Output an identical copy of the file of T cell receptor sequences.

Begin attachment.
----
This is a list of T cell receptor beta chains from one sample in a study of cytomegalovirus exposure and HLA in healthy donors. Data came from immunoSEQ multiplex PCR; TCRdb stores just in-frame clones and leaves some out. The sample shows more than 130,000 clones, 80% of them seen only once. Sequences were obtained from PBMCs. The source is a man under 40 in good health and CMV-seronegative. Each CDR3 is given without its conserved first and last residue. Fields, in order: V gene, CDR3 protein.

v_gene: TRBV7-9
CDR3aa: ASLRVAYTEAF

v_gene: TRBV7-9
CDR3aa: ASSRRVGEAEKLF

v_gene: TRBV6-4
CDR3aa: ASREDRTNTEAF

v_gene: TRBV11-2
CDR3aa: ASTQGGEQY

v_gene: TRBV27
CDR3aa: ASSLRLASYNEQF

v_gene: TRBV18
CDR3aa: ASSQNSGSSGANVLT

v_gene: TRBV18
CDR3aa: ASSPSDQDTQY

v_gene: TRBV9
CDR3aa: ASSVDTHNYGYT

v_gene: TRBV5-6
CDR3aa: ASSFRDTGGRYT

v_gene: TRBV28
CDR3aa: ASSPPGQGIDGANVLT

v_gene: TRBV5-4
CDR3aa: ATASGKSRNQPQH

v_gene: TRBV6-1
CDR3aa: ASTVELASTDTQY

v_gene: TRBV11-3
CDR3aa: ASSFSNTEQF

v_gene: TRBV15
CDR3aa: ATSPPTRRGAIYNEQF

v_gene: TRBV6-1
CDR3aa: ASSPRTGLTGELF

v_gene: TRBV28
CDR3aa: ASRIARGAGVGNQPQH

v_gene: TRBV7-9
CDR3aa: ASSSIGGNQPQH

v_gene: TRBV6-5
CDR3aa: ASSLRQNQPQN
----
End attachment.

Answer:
This is a list of T cell receptor beta chains from one sample in a study of cytomegalovirus exposure and HLA in healthy donors. Data came from immunoSEQ multiplex PCR; TCRdb stores just in-frame clones and leaves some out. The sample shows more than 130,000 clones, 80% of them seen only once. Sequences were obtained from PBMCs. The source is a man under 40 in good health and CMV-seronegative. Each CDR3 is given without its conserved first and last residue. Fields, in order: V gene, CDR3 protein.

v_gene: TRBV7-9
CDR3aa: ASLRVAYTEAF

v_gene: TRBV7-9
CDR3aa: ASSRRVGEAEKLF

v_gene: TRBV6-4
CDR3aa: ASREDRTNTEAF

v_gene: TRBV11-2
CDR3aa: ASTQGGEQY

v_gene: TRBV27
CDR3aa: ASSLRLASYNEQF

v_gene: TRBV18
CDR3aa: ASSQNSGSSGANVLT

v_gene: TRBV18
CDR3aa: ASSPSDQDTQY

v_gene: TRBV9
CDR3aa: ASSVDTHNYGYT

v_gene: TRBV5-6
CDR3aa: ASSFRDTGGRYT

v_gene: TRBV28
CDR3aa: ASSPPGQGIDGANVLT

v_gene: TRBV5-4
CDR3aa: ATASGKSRNQPQH

v_gene: TRBV6-1
CDR3aa: ASTVELASTDTQY

v_gene: TRBV11-3
CDR3aa: ASSFSNTEQF

v_gene: TRBV15
CDR3aa: ATSPPTRRGAIYNEQF

v_gene: TRBV6-1
CDR3aa: ASSPRTGLTGELF

v_gene: TRBV28
CDR3aa: ASRIARGAGVGNQPQH

v_gene: TRBV7-9
CDR3aa: ASSSIGGNQPQH

v_gene: TRBV6-5
CDR3aa: ASSLRQNQPQN